It might be obvious but just because we fancy buying a player doesn’t mean he is will be available. The club may not be prepared to sell, particularly in the middle of the season, or late in the window when finding a replacement is even more difficult. Alternatively, the player might not fancy moving to West Ham, London, or England. Received wisdom is that money is the biggest motivator for footballers, but it is not necessarily the only one. Some will be happy to stay where they are or prefer the guarantee of regular game time.

Budgets and Finance

Nowadays transfer negotiations are the preserve of the Board. In bygone days, managers may have been heavily involved in ‘talks’ but that is no longer the case. Calls for Moyes to ‘sort it out’ are well wide of the mark. He may be fussy about undertaking due diligence on player’s character but it is not his responsibility to seal the deal.

The working assumption is that despite changes to the ownership structure it is still Del Boy Sullivan (and his agents) who lead negotiations, in consultation with the other directors. The success of negotiations are ultimately in his hands and down to how effectively he deals with representatives of the selling clubs and the various agents involved. There is plenty of scope for things to go wrong, and many ways to scupper a deal while looking as though you are trying.

The finer details of transfer fees, the schedule of payments, players wages, contract terms, agent commissions, image rights, and so on, all require agreement. Unless a club is desperate to sell, the closer it gets to the deadline, the more power gravitates towards the seller and player. It feels a huge gamble to leave matters so late.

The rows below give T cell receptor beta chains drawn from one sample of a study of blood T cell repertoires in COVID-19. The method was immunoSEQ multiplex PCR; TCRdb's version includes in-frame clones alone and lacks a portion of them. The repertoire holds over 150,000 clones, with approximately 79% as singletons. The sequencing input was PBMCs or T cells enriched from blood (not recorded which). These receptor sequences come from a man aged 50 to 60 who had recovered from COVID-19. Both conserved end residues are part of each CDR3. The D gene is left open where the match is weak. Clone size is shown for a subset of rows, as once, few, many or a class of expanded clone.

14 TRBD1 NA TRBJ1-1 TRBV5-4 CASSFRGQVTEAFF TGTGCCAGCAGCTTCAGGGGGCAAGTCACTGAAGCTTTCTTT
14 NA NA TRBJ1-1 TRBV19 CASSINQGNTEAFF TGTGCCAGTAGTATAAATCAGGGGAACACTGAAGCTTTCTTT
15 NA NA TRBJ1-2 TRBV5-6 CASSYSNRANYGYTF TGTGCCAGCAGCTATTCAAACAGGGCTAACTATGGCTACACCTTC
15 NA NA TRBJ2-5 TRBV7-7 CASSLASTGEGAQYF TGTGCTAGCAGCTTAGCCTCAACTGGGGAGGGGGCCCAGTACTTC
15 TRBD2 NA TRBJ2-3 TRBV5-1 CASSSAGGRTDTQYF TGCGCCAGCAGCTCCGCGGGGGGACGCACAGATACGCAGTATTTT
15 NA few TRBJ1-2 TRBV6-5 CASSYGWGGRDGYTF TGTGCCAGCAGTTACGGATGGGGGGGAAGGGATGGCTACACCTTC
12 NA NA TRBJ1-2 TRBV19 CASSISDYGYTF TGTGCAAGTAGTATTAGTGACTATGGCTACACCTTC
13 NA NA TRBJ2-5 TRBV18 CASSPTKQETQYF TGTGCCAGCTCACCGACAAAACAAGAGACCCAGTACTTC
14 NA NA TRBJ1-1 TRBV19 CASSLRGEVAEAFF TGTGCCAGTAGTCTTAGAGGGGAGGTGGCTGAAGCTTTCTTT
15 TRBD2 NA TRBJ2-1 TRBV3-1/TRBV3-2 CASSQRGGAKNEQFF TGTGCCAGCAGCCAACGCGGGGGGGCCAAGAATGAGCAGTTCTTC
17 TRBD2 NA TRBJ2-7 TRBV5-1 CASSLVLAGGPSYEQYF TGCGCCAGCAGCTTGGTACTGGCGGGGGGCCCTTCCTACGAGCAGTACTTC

There is much talk in the media about transfer budgets and war chests – usually linked to the headline transfer fee paid. In reality, with fees paid in instalments and all of the other costly add-ons involved, a specific budget is largely hypothetical. The limitation is more likely to be down to cash flow issues. Net spends make interesting media comparisons but play only a small part in how a club approaches player dealing.     

Sullivan has a reputation for submitting low-ball offers – the type that are never going to be accepted – and has recently developed a liking for loans with an option to buy. No surprise that these tactics are not so popular with (and may alienate) selling clubs. The buck really stops with him and his fellow directors. They have said cash is available, they now need to put it where their mouths are and come up with serious offers for the players the manager has identified.

What Might Happen?

Honestly, I haven’t a clue. Probably something will, but most likely we will be disappointed by it. It is an unusual situation that West Ham find themselves in. The right investment could mean a rare and achievable opportunity to earn a Champions League place, either by league position or through the Europa League. But it would come with a hefty price tag, even if bringing in three or four players by Monday night is feasible. It could be a mixture of loans and purchases.

Failure to invest might well lead to the season petering out as injuries and fatigue take their toll. This increases the probability of losing key players (Rice and Bowen) in the summer. January is usually considered a bad time to splash the cash but the consequences of not spending could be significant. For a club in the Premier League not to have cover in key positions (notably, striker and left back) is staggering. If another window goes by without those gaps being filled it would send a clear message on ambition – and would be a clear case of negligence.

What we don’t want to hear is that you tried but couldn’t get any deals over the line. Just do it!